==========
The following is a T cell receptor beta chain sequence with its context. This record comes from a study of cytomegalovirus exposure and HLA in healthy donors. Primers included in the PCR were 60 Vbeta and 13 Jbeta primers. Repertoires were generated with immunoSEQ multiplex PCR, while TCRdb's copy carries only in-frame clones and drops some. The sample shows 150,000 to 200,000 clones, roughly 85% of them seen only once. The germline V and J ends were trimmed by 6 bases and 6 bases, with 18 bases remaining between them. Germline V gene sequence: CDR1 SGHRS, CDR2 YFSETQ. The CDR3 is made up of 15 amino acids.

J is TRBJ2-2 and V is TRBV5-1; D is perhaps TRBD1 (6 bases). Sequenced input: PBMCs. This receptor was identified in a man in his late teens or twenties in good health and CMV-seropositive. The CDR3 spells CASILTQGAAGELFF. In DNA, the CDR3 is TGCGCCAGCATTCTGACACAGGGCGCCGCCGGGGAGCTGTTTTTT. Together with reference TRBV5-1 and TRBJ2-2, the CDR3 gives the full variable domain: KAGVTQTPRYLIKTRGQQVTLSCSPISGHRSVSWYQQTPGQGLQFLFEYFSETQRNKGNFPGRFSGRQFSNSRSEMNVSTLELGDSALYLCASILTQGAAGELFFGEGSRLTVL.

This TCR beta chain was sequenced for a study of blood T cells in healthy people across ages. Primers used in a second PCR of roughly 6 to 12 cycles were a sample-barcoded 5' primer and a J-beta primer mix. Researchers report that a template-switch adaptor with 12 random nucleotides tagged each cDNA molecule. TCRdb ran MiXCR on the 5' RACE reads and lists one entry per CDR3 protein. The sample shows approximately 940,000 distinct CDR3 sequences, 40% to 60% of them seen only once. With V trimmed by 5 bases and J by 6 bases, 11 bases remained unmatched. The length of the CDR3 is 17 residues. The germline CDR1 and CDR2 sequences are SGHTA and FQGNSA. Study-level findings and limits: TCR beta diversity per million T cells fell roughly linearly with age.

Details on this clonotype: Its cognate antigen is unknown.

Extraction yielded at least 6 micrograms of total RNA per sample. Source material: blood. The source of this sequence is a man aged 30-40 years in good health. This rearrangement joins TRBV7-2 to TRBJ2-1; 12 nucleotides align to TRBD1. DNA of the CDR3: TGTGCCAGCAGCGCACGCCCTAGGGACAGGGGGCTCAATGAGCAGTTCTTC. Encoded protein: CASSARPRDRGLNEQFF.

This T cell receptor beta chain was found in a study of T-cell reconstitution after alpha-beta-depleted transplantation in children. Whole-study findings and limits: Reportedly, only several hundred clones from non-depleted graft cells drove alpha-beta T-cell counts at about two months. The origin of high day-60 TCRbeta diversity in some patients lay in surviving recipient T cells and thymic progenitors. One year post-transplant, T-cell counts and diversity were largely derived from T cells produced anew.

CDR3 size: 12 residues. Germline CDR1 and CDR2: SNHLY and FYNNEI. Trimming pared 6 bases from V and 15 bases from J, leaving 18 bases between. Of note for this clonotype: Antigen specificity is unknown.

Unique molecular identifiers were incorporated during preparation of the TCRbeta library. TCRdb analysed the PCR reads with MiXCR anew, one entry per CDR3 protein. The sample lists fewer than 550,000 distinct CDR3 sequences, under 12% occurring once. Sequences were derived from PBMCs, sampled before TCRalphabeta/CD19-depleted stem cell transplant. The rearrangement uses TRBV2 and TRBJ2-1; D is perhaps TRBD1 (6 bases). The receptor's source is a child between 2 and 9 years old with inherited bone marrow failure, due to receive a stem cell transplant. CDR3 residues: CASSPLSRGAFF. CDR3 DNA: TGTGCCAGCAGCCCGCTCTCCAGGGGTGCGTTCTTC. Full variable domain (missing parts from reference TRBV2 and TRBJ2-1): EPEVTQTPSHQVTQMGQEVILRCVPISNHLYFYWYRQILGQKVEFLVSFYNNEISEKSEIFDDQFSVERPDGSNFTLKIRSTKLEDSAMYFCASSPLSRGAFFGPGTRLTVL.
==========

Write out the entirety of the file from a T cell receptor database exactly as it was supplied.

The following is a T cell receptor beta chain sequence with its context. This record comes from a study of cytomegalovirus exposure and HLA in healthy donors. Primers included in the PCR were 60 Vbeta and 13 Jbeta primers. Repertoires were generated with immunoSEQ multiplex PCR, while TCRdb's copy carries only in-frame clones and drops some. The sample shows 150,000 to 200,000 clones, roughly 85% of them seen only once. The germline V and J ends were trimmed by 6 bases and 6 bases, with 18 bases remaining between them. Germline V gene sequence: CDR1 SGHRS, CDR2 YFSETQ. The CDR3 is made up of 15 amino acids.

J is TRBJ2-2 and V is TRBV5-1; D is perhaps TRBD1 (6 bases). Sequenced input: PBMCs. This receptor was identified in a man in his late teens or twenties in good health and CMV-seropositive. The CDR3 spells CASILTQGAAGELFF. In DNA, the CDR3 is TGCGCCAGCATTCTGACACAGGGCGCCGCCGGGGAGCTGTTTTTT. Together with reference TRBV5-1 and TRBJ2-2, the CDR3 gives the full variable domain: KAGVTQTPRYLIKTRGQQVTLSCSPISGHRSVSWYQQTPGQGLQFLFEYFSETQRNKGNFPGRFSGRQFSNSRSEMNVSTLELGDSALYLCASILTQGAAGELFFGEGSRLTVL.

This TCR beta chain was sequenced for a study of blood T cells in healthy people across ages. Primers used in a second PCR of roughly 6 to 12 cycles were a sample-barcoded 5' primer and a J-beta primer mix. Researchers report that a template-switch adaptor with 12 random nucleotides tagged each cDNA molecule. TCRdb ran MiXCR on the 5' RACE reads and lists one entry per CDR3 protein. The sample shows approximately 940,000 distinct CDR3 sequences, 40% to 60% of them seen only once. With V trimmed by 5 bases and J by 6 bases, 11 bases remained unmatched. The length of the CDR3 is 17 residues. The germline CDR1 and CDR2 sequences are SGHTA and FQGNSA. Study-level findings and limits: TCR beta diversity per million T cells fell roughly linearly with age.

Details on this clonotype: Its cognate antigen is unknown.

Extraction yielded at least 6 micrograms of total RNA per sample. Source material: blood. The source of this sequence is a man aged 30-40 years in good health. This rearrangement joins TRBV7-2 to TRBJ2-1; 12 nucleotides align to TRBD1. DNA of the CDR3: TGTGCCAGCAGCGCACGCCCTAGGGACAGGGGGCTCAATGAGCAGTTCTTC. Encoded protein: CASSARPRDRGLNEQFF.

This T cell receptor beta chain was found in a study of T-cell reconstitution after alpha-beta-depleted transplantation in children. Whole-study findings and limits: Reportedly, only several hundred clones from non-depleted graft cells drove alpha-beta T-cell counts at about two months. The origin of high day-60 TCRbeta diversity in some patients lay in surviving recipient T cells and thymic progenitors. One year post-transplant, T-cell counts and diversity were largely derived from T cells produced anew.

CDR3 size: 12 residues. Germline CDR1 and CDR2: SNHLY and FYNNEI. Trimming pared 6 bases from V and 15 bases from J, leaving 18 bases between. Of note for this clonotype: Antigen specificity is unknown.

Unique molecular identifiers were incorporated during preparation of the TCRbeta library. TCRdb analysed the PCR reads with MiXCR anew, one entry per CDR3 protein. The sample lists fewer than 550,000 distinct CDR3 sequences, under 12% occurring once. Sequences were derived from PBMCs, sampled before TCRalphabeta/CD19-depleted stem cell transplant. The rearrangement uses TRBV2 and TRBJ2-1; D is perhaps TRBD1 (6 bases). The receptor's source is a child between 2 and 9 years old with inherited bone marrow failure, due to receive a stem cell transplant. CDR3 residues: CASSPLSRGAFF. CDR3 DNA: TGTGCCAGCAGCCCGCTCTCCAGGGGTGCGTTCTTC. Full variable domain (missing parts from reference TRBV2 and TRBJ2-1): EPEVTQTPSHQVTQMGQEVILRCVPISNHLYFYWYRQILGQKVEFLVSFYNNEISEKSEIFDDQFSVERPDGSNFTLKIRSTKLEDSAMYFCASSPLSRGAFFGPGTRLTVL.